Infodemic: Science of the mask and who to believe

Infodemic: Science of the mask and who to believe

The spread of infodemic in an age of raging pandemic is as deadly as the spread of the disease itself. When people start believing and spreading news stories from untrustworthy sources like social media rather than getting that information fact-checked, managing fear, stopping the spread, and saving lives will continue to worsen.
One of the main worries when it comes to effectively managing a pandemic of such proportions is preventing the spread of misinformation. People need science-based verified facts to make informed decisions about their health and well-being. An overload of information, or the infodemic as we call it, makes it difficult to know right from wrong.

Infodemic as deadly as the pandemic

And so it goes in the age of infodemic—unethical work practices, amoral attitude towards human lives, and corrupt mindsets spreading rumors about potential vaccines and unverified remedies for COVID-19. Detecting, disrupting, and putting an end to devastating misinformation such as these has today been declared a public health issue in most parts of the world. If caught, the consequences could be as severe as life imprisonment.
Despite serious repercussions, the issue of infodemic still persists. According to the UN’s latest report, misleading information has been shared knowingly or unknowingly, especially concerning the issues like conspiracies around unproven treatments, criticism of masks, false cures, and vaccine defamation messages, on all social networking websites and viewed over 270 billion times since the start of the pandemic. In Africa alone, over 1000 misleading scientific reports have been debunked by the researchers.
Over the past few months, a lot has been written about whose coronavirus containment strategy works best. From coming up with ethically questionable tactics like locking down around 40 percent of the most susceptible population and their caregivers to implying that mask-wearing and social distancing does little to control the outbreak, scientists are only adding to the uncertainties with no actual evidence-based control strategies.

Face masks become a political stunt

Add to that a divisive political discourse that included a US president undermining public health regulations, science, and scientific institutions is legitimately confusing. Around the globe, politicians have contravened state health rules and refused to follow basic health guidelines like practicing social distancing and the use of face masks.
Some of this damage through infodemic could be permanent, and mass media has done much to repeat disinformation. But don’t we all have a responsibility to qualify information and not jump to conclusions? Science has a lot to do with a qualifying fact from fiction, truth from baseless rumors.
Face mask use by the general public for controlling the spread of the deadly virus has been controversial, though highly recommended, and the potential of this intervention is not well understood. Yet, numerous statistical studies show that countries that employed this strategy right from the beginning have been able to curtail the spread to a large extent. Contagious diseases experts propose that without an effective remedy or vaccine, stopping the transmission chain through face masks and practicing hand hygiene remains the only defense against COVID-19.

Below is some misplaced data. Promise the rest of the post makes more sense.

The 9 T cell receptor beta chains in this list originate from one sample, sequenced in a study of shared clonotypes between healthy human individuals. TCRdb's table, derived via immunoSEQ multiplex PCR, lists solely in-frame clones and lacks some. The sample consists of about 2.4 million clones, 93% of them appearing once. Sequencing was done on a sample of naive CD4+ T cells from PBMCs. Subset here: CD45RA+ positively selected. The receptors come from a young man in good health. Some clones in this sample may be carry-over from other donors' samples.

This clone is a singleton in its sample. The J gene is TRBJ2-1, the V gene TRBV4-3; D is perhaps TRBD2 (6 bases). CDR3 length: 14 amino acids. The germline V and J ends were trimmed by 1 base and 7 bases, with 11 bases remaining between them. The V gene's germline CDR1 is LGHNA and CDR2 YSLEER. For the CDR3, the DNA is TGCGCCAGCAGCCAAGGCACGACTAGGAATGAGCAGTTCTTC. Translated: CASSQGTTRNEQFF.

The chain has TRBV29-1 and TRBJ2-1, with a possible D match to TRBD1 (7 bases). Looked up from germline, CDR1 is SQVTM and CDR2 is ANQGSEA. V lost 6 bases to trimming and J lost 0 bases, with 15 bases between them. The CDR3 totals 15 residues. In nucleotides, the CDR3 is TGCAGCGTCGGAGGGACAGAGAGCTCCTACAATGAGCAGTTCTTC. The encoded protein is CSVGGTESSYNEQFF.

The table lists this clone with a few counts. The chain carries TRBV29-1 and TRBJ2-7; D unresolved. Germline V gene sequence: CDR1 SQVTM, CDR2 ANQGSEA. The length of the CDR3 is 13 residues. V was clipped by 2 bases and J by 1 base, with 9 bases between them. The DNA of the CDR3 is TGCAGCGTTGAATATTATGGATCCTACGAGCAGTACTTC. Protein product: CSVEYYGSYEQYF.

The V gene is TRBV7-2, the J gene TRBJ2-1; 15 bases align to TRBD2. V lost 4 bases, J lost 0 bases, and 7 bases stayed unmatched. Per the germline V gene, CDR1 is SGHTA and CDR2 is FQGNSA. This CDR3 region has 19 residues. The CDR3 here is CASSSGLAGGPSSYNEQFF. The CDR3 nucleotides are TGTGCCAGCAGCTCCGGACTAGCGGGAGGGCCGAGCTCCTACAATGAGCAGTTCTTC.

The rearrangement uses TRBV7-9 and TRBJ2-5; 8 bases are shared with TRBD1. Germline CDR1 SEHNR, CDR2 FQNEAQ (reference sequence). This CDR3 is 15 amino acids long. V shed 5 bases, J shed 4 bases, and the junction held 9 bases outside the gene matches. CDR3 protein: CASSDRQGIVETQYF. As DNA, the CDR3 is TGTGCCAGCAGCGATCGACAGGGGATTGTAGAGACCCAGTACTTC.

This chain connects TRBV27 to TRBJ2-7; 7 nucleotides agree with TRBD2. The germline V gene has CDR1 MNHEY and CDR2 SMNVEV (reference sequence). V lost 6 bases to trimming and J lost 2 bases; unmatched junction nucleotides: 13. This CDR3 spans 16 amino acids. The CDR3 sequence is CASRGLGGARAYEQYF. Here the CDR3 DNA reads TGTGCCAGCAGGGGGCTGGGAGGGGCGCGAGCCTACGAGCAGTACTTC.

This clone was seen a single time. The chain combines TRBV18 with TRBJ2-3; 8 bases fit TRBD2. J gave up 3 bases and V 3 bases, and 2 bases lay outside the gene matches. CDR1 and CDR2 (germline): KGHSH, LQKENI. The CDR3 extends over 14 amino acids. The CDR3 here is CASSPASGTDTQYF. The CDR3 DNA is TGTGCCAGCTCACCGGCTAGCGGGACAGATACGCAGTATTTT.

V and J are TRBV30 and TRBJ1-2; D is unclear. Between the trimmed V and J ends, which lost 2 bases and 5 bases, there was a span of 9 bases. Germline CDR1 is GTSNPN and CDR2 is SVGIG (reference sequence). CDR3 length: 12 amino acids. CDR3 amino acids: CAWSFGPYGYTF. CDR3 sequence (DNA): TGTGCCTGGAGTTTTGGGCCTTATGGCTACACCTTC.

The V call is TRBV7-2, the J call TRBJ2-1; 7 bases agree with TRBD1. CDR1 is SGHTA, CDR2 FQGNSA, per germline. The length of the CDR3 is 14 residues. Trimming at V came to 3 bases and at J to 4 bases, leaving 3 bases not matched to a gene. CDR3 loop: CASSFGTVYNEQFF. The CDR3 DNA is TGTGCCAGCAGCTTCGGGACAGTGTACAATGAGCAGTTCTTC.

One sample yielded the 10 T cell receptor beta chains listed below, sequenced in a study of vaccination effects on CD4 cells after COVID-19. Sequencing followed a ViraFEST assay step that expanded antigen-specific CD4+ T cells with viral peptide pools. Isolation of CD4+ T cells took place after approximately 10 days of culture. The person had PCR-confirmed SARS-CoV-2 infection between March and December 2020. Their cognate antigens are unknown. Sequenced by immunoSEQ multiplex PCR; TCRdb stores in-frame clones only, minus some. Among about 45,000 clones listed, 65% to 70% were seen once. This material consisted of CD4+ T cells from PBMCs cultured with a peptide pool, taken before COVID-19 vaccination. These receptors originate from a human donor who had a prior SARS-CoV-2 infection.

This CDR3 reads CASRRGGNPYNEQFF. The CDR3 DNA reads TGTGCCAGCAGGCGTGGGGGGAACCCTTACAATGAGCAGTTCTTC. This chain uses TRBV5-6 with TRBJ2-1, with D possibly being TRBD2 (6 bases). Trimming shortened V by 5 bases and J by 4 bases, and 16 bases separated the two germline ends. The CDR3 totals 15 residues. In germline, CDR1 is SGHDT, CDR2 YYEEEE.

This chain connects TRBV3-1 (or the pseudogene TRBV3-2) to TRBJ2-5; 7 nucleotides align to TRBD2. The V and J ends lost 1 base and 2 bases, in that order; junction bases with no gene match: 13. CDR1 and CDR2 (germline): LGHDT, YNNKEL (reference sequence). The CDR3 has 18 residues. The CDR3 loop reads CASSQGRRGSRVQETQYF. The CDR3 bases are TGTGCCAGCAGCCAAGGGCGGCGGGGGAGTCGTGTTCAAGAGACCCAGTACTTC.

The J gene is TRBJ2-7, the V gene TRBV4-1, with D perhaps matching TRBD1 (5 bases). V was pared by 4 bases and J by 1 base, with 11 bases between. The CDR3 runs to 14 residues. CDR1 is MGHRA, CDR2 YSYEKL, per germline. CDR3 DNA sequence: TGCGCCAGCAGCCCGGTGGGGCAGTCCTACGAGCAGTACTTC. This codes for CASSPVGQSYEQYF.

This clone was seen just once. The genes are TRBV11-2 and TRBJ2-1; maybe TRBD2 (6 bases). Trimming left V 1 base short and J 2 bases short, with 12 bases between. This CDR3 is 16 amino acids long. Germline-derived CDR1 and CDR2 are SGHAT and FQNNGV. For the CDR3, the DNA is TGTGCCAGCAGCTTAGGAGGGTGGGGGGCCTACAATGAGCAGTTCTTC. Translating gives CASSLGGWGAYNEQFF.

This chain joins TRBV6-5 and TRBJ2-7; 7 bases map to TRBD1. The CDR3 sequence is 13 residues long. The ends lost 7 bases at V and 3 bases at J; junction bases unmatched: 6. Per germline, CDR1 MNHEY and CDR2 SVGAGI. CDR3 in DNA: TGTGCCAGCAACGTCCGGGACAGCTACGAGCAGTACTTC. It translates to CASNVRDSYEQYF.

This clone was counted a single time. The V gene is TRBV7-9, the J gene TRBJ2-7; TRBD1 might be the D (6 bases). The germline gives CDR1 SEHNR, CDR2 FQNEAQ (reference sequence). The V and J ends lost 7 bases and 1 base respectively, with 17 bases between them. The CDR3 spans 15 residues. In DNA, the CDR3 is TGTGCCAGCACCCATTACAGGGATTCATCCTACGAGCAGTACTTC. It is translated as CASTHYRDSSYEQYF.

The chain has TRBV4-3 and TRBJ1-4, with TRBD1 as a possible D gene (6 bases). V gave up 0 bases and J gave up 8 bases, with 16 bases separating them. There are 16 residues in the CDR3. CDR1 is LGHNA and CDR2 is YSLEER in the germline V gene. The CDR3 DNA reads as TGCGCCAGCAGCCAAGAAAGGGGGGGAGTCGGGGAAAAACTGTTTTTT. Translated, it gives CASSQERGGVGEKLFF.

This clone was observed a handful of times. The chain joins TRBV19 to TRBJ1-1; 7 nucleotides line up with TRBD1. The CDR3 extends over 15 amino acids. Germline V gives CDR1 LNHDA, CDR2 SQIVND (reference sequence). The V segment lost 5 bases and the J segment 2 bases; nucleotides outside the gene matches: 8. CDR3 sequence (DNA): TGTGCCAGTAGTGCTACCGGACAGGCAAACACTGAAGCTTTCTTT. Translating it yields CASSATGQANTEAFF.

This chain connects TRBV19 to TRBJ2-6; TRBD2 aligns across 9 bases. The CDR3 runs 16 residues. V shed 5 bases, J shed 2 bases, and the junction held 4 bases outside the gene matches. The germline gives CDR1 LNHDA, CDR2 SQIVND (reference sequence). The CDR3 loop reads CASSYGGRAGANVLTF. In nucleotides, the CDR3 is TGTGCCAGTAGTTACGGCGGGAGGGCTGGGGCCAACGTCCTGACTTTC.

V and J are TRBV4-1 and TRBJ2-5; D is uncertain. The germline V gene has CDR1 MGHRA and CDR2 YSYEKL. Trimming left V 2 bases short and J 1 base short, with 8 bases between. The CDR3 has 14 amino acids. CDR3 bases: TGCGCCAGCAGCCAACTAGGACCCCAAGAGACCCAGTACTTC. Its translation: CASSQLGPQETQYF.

Contravening face masks is contradicting science

It is known so far that coronavirus spreads when virus particles become suspended in the bodily fluids in our lungs, mouth, and nose. Every time an infected person coughs, talks, or sneezes, these aerosols make their way onto nearby surfaces, and some tiny ones even remain suspended in the air for hours. This explains why face coverage saves the wearer from infection and vice versa—it stops these infected particles from entering our system or getting out.
In a city as large and densely populated as New York and Washington, a study published in ScienceDirect shows that prolonged use of face masks could bring the forecasted mortality rate down by 45 percent while also reducing the peak daily death rate by 34–58 percent. Even thin layered masks have proven useful in places where the underlying transmission rate is less severe.
The critical point remains that the countries that managed to flatten the curve used face coverings right from the beginning of the pandemic while no country has been able to combat it by eating garlic and lettuce, injecting disinfectant, or releasing hundreds of lions on the streets to keep citizens from coming out, as falsely claimed by certain Russian news outlets.
A virus that was only discovered a year ago has created a perfect breeding ground for conspiracy theories, fake news, myths, and a massive infodemic. While most can be dismissed as harmless, there are some very dangerous. As a human race, we have a moral and social responsibility to confront the untruths and stop them from causing any further damage. So, the next time you find asking yourself to mask or not to mask—remember to trust the science behind it and not the speculations!

The man of science has learned to believe in justification, not by faith, but by verification.
– Thomas Huxley


Manasee Joshi

About Author

You may also like


Tripled cases of asthma in September attributed to “back to school” phenomenon

New research, published in the online edition of the Journal of Epidemiology & Community Health, has revealed that the UK

Israel higher education receives USD 56 million for research and science development

According to a recent announcement, the Israeli Council for Higher Education (CHE) has officially signed off on a fifty-six million